Studying twins from birth through age 2, scientists at Washington University School of Medicine in St. Louis have shown that the gut’s immune system develops in sync with the gut’s tens of trillions of microbes. The findings have implications for understanding the underpinnings of healthy growth and, potentially, the origins of various immune disorders such as inflammatory bowel disease, food allergies, and malnourished children’s poor responses to oral vaccination.
Published May 25 in the journal Nature, the study included data collected from 40 healthy twin pairs living in the St. Louis metro area. It also included data from germ-free mice, so-called because they lack gut microbes of their own. These mice received transplants of gut microbes from two of the pairs of twins. The studies allowed the researchers to analyze the effects of age, genetics, diet and other environmental factors — such as whether the babies were born vaginally or by C-section — upon formation of the gut’s immune system and its microbial community, known as the microbiota.
“This study provided us with a way to measure how the gut microbiota and the immune system co-develop in healthy infants and children,” said senior author Jeffrey I. Gordon, MD, the Dr. Robert J. Glaser Distinguished University Professor and director of Washington University’s Center for Genome Sciences & Systems Biology. “If we can understand how these two systems interact normally, we can begin to identify disruptions in these interactions during a critical period of development after birth, and how such disruptions may lead to disease. Ultimately, the goal is to devise ways to support healthy coordinated development of both systems.”
The microbes that dwell inside the gut have important jobs, such as making vitamins and processing nutrients. Gordon describes the community of bacteria in the gut as a microbial “organ” that must develop alongside the body’s other tissues, organs and systems. To enable the microbiota to perform its many tasks, the gut must have an effective barrier that keeps the resident bacteria from invading other parts of the body and that doesn’t launch a chronic immune attack against these beneficial microbes.
Past work by Gordon’s team has helped to define the normal development of the gut microbiota. Studying infants and young children in Bangladesh, Malawi and now St. Louis, the researchers have identified elements of gut microbial community development that are shared by healthy children in different geographic regions, despite their differing diets. The studies have demonstrated that malnutrition is likely caused, at least in part, by an immature gut microbial community that fails to develop normally.
For the current study, Gordon and his colleagues studied identical and fraternal twins, which allowed the researchers to make comparisons between closely related individuals living in the same homes, and then across families as the children grew.
The researchers assessed how the gut’s immune system developed by measuring how one of its most prominent antibodies, immunoglobulin A (IgA), interacts with members of the developing gut bacterial community. By defining which bacteria in the microbiota were and were not targeted by IgA, the researchers were able to mark the different stages of maturation of the gut’s immune system.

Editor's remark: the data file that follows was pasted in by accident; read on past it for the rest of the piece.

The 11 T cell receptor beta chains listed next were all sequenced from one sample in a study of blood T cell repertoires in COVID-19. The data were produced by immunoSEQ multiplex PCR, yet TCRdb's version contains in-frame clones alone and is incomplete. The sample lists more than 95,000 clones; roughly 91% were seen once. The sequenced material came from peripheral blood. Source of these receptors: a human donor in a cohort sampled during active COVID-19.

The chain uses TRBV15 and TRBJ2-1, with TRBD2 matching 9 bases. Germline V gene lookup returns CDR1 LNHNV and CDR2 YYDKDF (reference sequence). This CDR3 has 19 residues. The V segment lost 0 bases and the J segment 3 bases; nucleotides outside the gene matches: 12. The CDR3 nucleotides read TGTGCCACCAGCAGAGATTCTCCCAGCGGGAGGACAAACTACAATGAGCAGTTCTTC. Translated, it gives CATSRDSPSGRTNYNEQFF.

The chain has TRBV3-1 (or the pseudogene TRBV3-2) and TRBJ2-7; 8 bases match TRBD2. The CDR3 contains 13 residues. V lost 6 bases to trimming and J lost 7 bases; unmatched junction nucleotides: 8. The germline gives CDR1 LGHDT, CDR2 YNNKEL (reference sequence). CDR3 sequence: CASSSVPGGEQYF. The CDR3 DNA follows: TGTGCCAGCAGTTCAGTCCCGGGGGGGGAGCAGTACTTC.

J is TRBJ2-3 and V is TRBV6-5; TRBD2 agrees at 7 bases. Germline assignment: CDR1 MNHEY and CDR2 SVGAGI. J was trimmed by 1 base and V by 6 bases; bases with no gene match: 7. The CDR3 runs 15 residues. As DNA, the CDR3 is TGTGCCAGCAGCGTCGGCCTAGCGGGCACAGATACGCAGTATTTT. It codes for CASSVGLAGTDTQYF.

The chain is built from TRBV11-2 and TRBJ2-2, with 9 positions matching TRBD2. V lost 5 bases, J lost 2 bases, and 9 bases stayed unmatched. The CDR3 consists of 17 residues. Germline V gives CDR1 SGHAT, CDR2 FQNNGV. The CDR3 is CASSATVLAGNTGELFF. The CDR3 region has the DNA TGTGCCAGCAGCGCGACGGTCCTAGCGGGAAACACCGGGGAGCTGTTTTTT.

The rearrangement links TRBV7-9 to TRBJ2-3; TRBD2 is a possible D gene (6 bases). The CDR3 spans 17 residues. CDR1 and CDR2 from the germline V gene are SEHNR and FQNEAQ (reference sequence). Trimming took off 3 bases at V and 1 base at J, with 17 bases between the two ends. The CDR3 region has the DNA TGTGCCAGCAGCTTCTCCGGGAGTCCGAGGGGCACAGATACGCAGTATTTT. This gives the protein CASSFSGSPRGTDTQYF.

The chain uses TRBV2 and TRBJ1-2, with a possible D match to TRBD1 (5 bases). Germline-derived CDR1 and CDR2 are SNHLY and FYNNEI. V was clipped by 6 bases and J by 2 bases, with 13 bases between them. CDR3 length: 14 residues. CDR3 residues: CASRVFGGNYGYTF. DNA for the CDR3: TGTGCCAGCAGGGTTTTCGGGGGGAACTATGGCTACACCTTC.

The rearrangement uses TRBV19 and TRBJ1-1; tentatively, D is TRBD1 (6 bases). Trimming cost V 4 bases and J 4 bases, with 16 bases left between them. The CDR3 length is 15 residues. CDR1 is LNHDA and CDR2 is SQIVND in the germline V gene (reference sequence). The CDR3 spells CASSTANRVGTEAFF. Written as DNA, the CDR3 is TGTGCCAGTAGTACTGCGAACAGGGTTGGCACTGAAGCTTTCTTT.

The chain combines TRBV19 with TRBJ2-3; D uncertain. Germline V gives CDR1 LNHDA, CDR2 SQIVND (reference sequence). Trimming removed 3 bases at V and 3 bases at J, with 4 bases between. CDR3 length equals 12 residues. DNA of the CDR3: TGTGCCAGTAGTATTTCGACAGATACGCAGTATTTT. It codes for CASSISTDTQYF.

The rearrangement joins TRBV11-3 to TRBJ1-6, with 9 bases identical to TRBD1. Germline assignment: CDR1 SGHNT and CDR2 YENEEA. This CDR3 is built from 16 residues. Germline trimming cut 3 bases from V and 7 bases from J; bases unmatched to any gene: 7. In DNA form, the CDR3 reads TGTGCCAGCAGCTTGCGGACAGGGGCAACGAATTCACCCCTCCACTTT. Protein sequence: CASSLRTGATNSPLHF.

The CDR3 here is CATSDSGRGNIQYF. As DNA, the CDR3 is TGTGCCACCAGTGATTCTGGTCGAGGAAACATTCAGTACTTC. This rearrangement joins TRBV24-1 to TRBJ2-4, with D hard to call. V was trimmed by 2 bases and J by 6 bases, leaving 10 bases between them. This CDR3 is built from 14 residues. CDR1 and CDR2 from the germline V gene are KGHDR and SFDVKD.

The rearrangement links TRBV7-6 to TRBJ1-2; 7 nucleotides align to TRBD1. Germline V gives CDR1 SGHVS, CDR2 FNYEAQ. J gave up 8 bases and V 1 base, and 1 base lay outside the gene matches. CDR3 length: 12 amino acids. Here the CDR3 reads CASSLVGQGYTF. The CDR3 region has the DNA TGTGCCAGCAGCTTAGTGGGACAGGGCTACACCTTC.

Gordon and his team demonstrated that IgA binds to some of the bacterial strains present in the developing microbiota but not to others. They also showed that this pattern of IgA “targeting” is not simply a reflection of changing patterns of abundance of these strains in the maturing microbial community. Studying the gut microbes early in the babies’ lives, they found that the pattern of IgA targeting of bacteria was very different between families but subsequently evolved toward a shared “program” of IgA targeting during the second year of babies’ lives. Being an identical as opposed to a fraternal twin had only modest effects on the degree of similarity in IgA targeting of bacteria as infants grew.
Seeking to identify factors beyond human genetics that might control targeting, the researchers transplanted gut microbiota samples, obtained from two pairs of twins at 6 and 18 months of age, into young germ-free mice. They fed the mice a sequence of diets simulating the transition from milk feeding to solid foods and, for comparison sake, back to exclusive milk feeding. The age-specific patterns of IgA targeting of bacteria seen in the twins were reproduced in the animal model. Moreover, some but not most of the IgA responses were affected by the diet switches, suggesting that diet plays some role, but that intrinsic properties of bacteria — such as their surface features — are larger players in governing their targeting by the gut immune system.
Gordon’s group currently is determining whether the shared program of normal maturation of gut IgA responses in these twins applies to infants and children living in different regions of the world, including areas where malnutrition is rampant.
The study also suggests a novel way that gut immunity could malfunction. While some individuals may simply lack a sufficient quantity of IgA, others may have previously unappreciated IgA deficiencies that come in the form of abnormal patterns of IgA targeting to gut bacteria.
“The question is whether deviations from the normal pattern of development of the gut microbiota and gut IgA responses could result in increased risk of infection with bacteria that cause diarrhea, the impaired responses to vaccination commonly associated with malnutrition, or breakdown in the biological barriers that separate us from foreign as well as resident microbes,” Gordon said.
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